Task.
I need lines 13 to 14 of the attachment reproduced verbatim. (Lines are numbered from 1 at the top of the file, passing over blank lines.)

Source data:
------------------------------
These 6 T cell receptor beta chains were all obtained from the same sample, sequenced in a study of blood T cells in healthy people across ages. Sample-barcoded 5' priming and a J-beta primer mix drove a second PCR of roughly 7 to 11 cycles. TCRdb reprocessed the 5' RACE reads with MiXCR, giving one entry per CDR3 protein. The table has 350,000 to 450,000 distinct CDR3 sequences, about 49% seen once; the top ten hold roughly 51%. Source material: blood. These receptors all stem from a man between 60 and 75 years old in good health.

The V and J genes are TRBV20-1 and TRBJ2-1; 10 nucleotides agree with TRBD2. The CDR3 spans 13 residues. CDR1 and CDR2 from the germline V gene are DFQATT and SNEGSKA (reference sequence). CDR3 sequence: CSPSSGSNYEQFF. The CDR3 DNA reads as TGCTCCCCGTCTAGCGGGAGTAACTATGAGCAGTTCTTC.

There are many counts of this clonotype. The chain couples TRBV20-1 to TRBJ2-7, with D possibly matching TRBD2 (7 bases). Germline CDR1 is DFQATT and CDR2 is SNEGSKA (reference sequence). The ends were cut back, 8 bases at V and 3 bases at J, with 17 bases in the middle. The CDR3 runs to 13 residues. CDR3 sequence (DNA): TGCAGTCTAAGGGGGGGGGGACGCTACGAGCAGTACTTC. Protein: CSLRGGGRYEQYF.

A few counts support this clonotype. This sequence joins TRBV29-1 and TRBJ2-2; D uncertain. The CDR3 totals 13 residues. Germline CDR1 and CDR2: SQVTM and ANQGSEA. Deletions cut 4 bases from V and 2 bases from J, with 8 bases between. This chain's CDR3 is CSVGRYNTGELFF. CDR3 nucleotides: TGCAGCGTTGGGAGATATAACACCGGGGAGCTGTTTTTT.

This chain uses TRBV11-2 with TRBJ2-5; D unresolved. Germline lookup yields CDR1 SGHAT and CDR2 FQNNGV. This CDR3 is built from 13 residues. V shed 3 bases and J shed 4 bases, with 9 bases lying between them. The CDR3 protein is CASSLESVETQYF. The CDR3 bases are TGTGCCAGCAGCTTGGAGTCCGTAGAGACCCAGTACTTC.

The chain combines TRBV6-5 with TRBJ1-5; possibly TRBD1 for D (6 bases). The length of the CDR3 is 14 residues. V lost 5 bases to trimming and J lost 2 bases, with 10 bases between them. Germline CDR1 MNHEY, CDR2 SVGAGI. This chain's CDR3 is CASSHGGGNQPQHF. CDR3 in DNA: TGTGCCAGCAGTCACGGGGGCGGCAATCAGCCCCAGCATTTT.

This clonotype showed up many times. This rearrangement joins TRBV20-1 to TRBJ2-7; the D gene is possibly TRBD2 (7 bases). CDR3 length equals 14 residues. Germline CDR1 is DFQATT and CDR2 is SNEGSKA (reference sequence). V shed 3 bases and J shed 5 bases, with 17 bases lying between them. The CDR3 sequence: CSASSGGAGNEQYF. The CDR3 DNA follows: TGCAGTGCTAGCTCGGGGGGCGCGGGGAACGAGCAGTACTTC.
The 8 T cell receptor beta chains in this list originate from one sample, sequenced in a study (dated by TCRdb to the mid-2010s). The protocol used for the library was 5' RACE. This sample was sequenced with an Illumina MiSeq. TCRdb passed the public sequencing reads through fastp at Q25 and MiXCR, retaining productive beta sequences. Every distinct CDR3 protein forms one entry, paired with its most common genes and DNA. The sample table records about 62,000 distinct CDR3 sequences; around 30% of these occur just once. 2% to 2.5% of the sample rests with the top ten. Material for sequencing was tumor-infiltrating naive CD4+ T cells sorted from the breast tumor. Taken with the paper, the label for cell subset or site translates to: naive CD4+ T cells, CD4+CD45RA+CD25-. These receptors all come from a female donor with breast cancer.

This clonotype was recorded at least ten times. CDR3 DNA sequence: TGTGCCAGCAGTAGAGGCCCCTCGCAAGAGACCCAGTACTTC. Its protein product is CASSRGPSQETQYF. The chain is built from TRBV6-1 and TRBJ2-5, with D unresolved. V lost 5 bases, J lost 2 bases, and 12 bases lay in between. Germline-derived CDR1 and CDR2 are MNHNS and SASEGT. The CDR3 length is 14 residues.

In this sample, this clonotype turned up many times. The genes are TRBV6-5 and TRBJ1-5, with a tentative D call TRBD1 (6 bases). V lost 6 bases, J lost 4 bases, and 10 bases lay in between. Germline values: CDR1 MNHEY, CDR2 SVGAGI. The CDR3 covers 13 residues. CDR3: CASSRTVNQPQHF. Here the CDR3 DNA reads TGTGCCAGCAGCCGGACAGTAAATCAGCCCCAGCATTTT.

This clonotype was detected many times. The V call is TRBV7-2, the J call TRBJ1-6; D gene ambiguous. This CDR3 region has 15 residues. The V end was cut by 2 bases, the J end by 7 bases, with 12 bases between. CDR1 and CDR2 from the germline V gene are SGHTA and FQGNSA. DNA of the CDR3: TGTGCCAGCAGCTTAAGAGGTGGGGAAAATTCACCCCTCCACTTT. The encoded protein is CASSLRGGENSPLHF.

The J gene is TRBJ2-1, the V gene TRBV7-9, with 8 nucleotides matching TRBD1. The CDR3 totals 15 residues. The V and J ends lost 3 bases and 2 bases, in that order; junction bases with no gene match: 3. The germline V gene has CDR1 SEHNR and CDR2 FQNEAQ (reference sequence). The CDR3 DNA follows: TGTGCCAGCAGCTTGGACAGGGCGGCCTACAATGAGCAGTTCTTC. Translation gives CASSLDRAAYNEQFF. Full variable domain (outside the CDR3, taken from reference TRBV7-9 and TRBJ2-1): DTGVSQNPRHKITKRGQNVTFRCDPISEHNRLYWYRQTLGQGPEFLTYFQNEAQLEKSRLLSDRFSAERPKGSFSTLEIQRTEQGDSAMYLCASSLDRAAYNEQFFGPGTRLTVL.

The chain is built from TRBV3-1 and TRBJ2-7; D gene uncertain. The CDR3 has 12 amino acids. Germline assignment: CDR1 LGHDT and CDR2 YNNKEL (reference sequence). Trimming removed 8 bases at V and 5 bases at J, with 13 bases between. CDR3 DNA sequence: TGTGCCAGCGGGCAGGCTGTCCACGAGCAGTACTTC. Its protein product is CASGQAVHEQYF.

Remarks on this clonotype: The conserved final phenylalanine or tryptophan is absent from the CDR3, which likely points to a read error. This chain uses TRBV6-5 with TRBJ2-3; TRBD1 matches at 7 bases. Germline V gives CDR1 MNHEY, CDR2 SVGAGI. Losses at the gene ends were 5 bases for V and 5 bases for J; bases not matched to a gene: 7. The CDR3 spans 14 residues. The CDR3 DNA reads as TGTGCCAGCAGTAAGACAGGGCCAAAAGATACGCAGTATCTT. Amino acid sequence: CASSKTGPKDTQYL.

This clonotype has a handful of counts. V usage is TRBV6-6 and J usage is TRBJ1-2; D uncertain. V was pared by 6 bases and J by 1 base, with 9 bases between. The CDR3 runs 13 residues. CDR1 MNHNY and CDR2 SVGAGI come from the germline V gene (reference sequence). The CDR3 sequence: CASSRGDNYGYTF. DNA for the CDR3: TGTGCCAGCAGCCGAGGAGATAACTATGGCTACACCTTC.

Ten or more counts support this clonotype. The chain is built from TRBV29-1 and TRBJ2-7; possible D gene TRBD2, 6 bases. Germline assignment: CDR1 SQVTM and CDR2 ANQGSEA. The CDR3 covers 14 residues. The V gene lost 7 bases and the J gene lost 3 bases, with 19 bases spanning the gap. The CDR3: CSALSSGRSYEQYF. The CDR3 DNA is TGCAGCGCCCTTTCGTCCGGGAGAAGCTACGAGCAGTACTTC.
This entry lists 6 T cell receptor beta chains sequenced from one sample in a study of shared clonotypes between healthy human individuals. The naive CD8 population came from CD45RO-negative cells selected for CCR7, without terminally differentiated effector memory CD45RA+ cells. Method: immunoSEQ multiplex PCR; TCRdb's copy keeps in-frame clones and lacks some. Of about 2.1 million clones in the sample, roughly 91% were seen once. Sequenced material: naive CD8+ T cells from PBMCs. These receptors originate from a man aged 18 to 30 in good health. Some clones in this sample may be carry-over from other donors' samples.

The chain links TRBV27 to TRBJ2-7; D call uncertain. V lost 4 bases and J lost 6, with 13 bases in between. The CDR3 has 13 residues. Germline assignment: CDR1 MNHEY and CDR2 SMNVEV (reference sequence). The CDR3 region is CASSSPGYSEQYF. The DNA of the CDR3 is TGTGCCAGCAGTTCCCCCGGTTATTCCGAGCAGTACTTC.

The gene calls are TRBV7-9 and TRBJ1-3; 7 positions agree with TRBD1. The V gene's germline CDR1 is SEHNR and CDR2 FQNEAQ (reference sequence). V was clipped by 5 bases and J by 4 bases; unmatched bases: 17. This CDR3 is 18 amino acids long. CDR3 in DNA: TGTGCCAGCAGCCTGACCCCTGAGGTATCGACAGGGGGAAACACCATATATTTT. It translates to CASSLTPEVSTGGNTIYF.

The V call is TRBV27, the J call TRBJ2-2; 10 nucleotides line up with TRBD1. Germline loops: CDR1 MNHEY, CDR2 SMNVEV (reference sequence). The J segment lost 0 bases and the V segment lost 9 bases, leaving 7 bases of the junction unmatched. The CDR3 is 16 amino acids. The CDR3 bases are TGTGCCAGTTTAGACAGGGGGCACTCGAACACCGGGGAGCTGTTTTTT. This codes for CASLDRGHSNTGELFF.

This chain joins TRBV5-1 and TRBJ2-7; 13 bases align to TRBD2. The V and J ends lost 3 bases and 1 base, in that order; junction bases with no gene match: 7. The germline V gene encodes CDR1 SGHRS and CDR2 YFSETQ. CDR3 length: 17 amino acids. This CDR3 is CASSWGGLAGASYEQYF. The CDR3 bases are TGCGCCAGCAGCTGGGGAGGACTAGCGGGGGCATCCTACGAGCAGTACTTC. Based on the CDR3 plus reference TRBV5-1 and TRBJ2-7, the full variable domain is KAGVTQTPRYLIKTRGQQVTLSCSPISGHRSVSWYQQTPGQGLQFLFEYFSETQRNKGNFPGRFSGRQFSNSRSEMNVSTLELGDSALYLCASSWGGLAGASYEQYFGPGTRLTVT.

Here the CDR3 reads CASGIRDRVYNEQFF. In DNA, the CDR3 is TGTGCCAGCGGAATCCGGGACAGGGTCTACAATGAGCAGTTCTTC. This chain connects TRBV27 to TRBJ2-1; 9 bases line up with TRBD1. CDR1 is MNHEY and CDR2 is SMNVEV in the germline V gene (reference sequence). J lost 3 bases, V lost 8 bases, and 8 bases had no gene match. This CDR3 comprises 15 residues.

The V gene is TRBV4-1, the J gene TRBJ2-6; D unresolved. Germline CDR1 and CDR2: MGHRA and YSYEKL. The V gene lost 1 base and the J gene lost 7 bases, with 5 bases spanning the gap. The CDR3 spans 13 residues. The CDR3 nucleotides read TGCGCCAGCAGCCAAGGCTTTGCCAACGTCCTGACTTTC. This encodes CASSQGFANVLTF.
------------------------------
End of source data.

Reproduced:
The chain is built from TRBV3-1 and TRBJ2-7; D gene uncertain. The CDR3 has 12 amino acids. Germline assignment: CDR1 LGHDT and CDR2 YNNKEL (reference sequence). Trimming removed 8 bases at V and 5 bases at J, with 13 bases between. CDR3 DNA sequence: TGTGCCAGCGGGCAGGCTGTCCACGAGCAGTACTTC. Its protein product is CASGQAVHEQYF.

Remarks on this clonotype: The conserved final phenylalanine or tryptophan is absent from the CDR3, which likely points to a read error. This chain uses TRBV6-5 with TRBJ2-3; TRBD1 matches at 7 bases. Germline V gives CDR1 MNHEY, CDR2 SVGAGI. Losses at the gene ends were 5 bases for V and 5 bases for J; bases not matched to a gene: 7. The CDR3 spans 14 residues. The CDR3 DNA reads as TGTGCCAGCAGTAAGACAGGGCCAAAAGATACGCAGTATCTT. Amino acid sequence: CASSKTGPKDTQYL.